In an excellent column over at the SB Nation mothership, Bomani Jones takes a look at the complicated legacy former Texas great Ricky Williams leaves behind in the NFL:
Ricky loved playing football, even if he didn't like doing so for a living. No one could carry the ball 775 times in consecutive seasons, an NFL record that may never be broken, unless his heart was in it. He loved the game enough to try to shoulder the burden of New Orleans trading its entire draft for him. The world laughed at the incentive-dependent deal No Limit Sports negotiated for him -- the single dumbest in pro sports history -- but Williams embraced the motivation to "earn his money" like fans say they want players to do. And considering the futility of logging 253 carries behind the 1999 New Orleans Saints offensive line, he damn near played football for free.
Loving football wasn't enough to stop him from leaving it. It was courageous to walk away, even if he did so in a cowardly way. Football was never his singular focus. The tunnel vision that most of the greats in any world possess wasn't in Ricky. He was too into his own head, reefer, and whatever else moved him at a given time. It made him a refreshing departure from what we're used to from football players. It also stopped him from being the football player he could have been.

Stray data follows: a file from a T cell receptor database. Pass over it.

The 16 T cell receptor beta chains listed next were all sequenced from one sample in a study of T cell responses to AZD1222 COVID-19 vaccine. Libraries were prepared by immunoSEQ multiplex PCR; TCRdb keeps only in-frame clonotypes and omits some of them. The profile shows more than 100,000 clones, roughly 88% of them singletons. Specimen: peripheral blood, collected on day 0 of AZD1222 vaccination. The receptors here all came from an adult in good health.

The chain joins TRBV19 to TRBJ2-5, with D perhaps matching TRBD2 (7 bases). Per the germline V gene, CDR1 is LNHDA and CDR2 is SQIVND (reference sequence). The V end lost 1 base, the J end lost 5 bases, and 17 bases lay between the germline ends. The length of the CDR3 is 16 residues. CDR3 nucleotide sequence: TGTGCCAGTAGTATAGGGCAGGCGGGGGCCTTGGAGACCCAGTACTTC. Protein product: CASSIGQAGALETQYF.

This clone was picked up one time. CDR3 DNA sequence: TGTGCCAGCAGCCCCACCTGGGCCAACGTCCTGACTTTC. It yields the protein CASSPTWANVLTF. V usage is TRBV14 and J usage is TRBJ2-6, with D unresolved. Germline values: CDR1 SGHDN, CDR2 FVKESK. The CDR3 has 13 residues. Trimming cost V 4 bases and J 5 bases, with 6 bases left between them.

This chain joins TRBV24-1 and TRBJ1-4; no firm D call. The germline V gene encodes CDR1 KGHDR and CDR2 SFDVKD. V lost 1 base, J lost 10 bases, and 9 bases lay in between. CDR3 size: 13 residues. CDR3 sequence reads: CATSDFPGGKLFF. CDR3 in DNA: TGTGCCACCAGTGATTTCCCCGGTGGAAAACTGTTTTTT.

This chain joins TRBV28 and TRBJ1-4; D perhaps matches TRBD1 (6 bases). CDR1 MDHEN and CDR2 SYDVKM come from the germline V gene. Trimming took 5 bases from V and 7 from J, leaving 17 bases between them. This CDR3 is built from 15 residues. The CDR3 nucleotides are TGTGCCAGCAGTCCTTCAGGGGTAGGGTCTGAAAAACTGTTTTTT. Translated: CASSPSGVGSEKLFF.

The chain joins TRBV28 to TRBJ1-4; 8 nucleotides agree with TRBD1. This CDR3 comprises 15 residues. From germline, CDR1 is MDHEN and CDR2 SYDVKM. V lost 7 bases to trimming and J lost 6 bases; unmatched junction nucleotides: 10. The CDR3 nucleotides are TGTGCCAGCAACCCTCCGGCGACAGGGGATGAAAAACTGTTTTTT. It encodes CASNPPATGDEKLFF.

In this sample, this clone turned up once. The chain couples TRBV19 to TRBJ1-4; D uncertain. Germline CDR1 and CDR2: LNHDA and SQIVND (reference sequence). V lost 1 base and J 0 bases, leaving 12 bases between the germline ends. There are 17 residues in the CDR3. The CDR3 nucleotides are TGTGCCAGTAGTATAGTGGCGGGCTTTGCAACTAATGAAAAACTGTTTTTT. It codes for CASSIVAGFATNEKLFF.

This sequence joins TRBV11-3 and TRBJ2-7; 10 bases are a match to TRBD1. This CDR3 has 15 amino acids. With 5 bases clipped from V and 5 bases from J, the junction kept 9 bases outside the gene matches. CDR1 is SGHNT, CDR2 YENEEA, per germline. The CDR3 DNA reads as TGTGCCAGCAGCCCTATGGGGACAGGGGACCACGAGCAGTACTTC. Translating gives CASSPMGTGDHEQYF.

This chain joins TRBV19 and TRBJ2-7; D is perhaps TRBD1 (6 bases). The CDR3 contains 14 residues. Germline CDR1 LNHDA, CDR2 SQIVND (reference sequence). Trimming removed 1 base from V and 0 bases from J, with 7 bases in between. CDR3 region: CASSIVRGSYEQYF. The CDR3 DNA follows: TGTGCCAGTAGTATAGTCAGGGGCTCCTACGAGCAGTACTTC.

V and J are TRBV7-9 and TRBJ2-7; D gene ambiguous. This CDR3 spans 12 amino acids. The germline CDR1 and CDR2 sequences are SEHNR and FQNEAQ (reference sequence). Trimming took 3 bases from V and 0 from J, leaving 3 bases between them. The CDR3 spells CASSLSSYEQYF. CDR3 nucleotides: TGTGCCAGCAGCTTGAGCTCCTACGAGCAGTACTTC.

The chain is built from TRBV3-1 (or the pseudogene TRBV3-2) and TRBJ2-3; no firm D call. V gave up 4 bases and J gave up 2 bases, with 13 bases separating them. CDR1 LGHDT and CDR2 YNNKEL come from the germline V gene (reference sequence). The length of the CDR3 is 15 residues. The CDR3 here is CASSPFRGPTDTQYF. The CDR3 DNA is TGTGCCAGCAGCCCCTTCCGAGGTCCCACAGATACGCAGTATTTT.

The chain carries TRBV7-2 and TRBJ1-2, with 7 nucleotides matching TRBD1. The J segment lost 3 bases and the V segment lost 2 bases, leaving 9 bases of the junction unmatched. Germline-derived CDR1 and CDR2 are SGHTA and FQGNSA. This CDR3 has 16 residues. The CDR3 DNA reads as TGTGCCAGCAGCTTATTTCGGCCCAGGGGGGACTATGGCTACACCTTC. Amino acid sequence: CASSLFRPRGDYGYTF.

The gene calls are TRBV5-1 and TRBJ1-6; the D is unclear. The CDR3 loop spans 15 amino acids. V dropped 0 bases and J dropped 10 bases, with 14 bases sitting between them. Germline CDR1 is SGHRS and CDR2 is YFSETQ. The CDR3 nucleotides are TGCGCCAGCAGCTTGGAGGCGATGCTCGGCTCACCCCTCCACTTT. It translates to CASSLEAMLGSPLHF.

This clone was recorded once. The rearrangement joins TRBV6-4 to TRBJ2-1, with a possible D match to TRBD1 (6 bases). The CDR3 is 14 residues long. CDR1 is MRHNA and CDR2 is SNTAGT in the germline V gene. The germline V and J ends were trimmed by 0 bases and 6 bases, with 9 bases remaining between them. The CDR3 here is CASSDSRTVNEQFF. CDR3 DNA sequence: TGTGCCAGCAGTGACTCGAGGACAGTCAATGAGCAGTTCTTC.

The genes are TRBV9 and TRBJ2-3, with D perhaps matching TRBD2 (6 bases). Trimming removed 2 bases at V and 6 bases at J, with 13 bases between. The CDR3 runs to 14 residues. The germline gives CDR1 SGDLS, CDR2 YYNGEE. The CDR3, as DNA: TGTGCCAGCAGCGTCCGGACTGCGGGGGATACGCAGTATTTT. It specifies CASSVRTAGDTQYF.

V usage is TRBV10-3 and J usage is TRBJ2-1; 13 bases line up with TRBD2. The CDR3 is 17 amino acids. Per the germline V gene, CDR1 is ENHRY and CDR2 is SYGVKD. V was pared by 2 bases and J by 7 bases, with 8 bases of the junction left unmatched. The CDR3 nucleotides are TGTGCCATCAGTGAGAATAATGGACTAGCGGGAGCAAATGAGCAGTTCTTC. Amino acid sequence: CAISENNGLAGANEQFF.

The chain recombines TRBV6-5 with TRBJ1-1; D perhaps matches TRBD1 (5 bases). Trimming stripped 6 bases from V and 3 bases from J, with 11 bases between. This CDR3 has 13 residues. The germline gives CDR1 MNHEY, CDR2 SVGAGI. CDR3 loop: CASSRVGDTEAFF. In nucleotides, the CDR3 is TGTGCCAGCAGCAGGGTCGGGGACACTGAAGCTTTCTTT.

In the end, he played 11 seasons over 13 years. The last six years for the money, even though Williams thought pro sports were corrupt. He did it for the same reasons most of us go to work -- grownups have bills to pay. It's almost ironic to think of that. Ricky looked and ran like a football player, but seemed nothing like one. He didn't seem like anyone. But when he returned to the NFL, he did so because he was just like us.